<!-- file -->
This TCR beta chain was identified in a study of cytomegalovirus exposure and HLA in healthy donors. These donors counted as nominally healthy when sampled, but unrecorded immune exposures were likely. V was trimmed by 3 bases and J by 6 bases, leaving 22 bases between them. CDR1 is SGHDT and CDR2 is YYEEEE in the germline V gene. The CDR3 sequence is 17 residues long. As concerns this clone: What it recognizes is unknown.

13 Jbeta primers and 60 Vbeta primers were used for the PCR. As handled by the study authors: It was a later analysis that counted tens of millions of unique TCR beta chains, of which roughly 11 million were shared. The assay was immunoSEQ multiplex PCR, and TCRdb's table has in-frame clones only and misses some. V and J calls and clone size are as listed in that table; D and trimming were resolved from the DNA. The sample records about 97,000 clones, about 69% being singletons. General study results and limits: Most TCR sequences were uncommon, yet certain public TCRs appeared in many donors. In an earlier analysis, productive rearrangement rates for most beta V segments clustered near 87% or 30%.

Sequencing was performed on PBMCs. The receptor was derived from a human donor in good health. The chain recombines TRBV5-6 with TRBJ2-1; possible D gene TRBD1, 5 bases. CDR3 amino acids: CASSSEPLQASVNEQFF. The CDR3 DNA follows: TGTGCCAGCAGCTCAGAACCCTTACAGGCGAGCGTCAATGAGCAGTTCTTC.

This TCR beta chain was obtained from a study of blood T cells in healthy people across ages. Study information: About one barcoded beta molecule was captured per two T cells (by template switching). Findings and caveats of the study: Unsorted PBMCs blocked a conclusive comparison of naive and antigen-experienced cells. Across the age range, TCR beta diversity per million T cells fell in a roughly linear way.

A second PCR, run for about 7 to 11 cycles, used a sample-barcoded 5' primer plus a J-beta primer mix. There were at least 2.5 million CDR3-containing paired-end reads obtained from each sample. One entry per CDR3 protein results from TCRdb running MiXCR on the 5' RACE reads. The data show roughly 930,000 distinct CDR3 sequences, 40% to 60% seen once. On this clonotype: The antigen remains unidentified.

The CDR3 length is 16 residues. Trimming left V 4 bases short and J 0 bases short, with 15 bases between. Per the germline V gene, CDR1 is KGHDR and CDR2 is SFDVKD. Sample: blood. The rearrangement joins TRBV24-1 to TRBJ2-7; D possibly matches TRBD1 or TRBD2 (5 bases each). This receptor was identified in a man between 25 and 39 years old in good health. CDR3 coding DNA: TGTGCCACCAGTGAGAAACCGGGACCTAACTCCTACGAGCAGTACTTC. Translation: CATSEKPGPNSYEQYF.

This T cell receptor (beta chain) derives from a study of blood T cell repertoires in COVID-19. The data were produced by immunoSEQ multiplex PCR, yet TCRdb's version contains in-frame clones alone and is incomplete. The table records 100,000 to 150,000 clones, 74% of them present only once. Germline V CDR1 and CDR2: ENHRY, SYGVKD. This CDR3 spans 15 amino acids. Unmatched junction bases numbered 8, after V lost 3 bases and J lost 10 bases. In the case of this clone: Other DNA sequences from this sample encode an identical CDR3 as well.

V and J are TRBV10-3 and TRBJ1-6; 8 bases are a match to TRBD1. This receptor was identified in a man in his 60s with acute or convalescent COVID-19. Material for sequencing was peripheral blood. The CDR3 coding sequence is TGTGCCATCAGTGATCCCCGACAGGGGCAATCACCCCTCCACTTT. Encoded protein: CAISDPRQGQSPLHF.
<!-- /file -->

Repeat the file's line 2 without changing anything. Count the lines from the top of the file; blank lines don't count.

13 Jbeta primers and 60 Vbeta primers were used for the PCR. As handled by the study authors: It was a later analysis that counted tens of millions of unique TCR beta chains, of which roughly 11 million were shared. The assay was immunoSEQ multiplex PCR, and TCRdb's table has in-frame clones only and misses some. V and J calls and clone size are as listed in that table; D and trimming were resolved from the DNA. The sample records about 97,000 clones, about 69% being singletons. General study results and limits: Most TCR sequences were uncommon, yet certain public TCRs appeared in many donors. In an earlier analysis, productive rearrangement rates for most beta V segments clustered near 87% or 30%.